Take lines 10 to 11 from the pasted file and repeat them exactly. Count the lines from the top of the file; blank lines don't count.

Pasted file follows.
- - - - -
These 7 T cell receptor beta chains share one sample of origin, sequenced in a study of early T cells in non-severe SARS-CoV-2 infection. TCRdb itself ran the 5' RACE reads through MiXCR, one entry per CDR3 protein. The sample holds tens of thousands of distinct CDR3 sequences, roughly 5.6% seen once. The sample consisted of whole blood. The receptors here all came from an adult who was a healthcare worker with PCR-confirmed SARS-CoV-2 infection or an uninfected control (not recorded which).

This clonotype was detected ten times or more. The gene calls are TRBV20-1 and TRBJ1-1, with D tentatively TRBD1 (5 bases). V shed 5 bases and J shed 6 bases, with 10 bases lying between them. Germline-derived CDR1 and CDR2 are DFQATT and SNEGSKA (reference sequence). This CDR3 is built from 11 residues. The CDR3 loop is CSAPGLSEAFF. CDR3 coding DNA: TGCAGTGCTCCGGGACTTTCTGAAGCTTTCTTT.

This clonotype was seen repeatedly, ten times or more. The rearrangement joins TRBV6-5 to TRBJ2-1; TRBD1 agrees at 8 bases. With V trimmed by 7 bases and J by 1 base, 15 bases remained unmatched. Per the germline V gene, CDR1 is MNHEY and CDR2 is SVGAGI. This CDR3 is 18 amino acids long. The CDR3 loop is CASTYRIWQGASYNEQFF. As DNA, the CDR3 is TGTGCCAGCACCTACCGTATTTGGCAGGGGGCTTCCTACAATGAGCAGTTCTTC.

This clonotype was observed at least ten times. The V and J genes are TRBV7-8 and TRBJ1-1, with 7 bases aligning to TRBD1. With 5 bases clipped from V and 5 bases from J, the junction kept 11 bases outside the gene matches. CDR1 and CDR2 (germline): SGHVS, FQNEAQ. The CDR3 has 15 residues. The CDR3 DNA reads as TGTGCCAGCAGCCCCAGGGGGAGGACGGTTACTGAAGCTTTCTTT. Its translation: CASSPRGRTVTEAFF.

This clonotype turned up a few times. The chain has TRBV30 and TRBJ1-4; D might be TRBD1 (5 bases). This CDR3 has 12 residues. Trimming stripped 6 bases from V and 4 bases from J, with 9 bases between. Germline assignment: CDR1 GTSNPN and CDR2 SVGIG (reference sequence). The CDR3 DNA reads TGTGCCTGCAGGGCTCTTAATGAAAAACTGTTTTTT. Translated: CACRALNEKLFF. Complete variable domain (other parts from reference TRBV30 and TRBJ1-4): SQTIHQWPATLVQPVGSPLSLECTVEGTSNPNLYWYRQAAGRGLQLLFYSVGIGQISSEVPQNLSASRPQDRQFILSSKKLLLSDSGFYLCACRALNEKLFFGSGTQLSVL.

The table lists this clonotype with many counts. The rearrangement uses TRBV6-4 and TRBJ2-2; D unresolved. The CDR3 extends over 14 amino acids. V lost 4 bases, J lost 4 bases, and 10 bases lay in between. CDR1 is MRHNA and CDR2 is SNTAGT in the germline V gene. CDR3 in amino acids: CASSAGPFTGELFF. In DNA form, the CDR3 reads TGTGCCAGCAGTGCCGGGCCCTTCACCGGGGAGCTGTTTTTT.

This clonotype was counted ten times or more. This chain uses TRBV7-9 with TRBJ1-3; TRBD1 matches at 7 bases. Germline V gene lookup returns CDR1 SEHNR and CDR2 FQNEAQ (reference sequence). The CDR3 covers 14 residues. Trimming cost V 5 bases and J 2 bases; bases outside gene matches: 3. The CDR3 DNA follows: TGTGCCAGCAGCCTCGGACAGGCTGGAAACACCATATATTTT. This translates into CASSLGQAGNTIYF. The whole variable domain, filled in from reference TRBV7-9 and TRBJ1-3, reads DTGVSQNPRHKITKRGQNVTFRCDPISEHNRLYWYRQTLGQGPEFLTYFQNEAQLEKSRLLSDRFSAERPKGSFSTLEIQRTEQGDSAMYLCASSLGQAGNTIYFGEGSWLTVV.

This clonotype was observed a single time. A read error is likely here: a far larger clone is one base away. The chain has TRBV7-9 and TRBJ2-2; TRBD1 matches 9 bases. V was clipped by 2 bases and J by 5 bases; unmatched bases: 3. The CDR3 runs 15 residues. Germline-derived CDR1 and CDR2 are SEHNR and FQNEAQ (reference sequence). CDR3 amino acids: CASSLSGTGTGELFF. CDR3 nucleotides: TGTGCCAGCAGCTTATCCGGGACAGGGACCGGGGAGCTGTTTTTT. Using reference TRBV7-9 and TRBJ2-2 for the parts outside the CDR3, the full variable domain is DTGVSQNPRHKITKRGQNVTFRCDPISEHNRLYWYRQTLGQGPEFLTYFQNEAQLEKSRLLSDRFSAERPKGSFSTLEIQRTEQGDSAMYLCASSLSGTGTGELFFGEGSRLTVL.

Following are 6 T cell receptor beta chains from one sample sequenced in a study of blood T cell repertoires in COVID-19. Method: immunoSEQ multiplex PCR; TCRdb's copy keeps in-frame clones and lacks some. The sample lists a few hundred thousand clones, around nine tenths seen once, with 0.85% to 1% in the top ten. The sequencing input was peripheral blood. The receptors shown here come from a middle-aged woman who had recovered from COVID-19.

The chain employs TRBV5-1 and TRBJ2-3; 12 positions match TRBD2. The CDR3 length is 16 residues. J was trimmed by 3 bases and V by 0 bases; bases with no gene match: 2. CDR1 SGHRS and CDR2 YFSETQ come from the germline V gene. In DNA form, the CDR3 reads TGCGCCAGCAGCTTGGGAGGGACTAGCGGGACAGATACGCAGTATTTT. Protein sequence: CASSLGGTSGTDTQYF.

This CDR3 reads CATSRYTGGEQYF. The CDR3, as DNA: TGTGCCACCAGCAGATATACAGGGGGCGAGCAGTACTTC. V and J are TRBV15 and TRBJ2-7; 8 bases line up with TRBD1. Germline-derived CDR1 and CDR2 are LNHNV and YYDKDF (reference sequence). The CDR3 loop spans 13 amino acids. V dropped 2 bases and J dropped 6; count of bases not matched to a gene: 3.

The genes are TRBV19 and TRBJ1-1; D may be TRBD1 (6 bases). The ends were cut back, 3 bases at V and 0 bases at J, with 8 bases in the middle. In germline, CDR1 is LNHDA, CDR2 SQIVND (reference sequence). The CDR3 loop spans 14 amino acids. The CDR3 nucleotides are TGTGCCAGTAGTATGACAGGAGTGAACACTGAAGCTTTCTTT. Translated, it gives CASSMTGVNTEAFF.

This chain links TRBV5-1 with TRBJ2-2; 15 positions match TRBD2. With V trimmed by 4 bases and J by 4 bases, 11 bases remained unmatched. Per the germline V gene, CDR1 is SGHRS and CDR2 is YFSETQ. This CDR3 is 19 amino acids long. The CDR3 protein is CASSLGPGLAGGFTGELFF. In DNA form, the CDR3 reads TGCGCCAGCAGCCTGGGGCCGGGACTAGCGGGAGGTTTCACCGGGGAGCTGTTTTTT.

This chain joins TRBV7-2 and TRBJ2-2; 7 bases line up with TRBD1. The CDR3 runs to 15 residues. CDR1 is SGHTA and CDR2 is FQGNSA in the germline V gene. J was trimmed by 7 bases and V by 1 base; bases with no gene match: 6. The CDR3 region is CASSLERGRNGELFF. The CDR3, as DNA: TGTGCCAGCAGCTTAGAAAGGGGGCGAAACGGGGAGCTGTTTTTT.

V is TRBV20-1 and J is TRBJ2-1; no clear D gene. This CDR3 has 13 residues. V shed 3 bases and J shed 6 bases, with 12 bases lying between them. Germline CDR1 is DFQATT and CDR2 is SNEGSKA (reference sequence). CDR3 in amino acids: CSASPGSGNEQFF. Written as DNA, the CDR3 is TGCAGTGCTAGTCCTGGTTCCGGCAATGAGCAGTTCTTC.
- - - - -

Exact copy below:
The chain employs TRBV5-1 and TRBJ2-3; 12 positions match TRBD2. The CDR3 length is 16 residues. J was trimmed by 3 bases and V by 0 bases; bases with no gene match: 2. CDR1 SGHRS and CDR2 YFSETQ come from the germline V gene. In DNA form, the CDR3 reads TGCGCCAGCAGCTTGGGAGGGACTAGCGGGACAGATACGCAGTATTTT. Protein sequence: CASSLGGTSGTDTQYF.

This CDR3 reads CATSRYTGGEQYF. The CDR3, as DNA: TGTGCCACCAGCAGATATACAGGGGGCGAGCAGTACTTC. V and J are TRBV15 and TRBJ2-7; 8 bases line up with TRBD1. Germline-derived CDR1 and CDR2 are LNHNV and YYDKDF (reference sequence). The CDR3 loop spans 13 amino acids. V dropped 2 bases and J dropped 6; count of bases not matched to a gene: 3.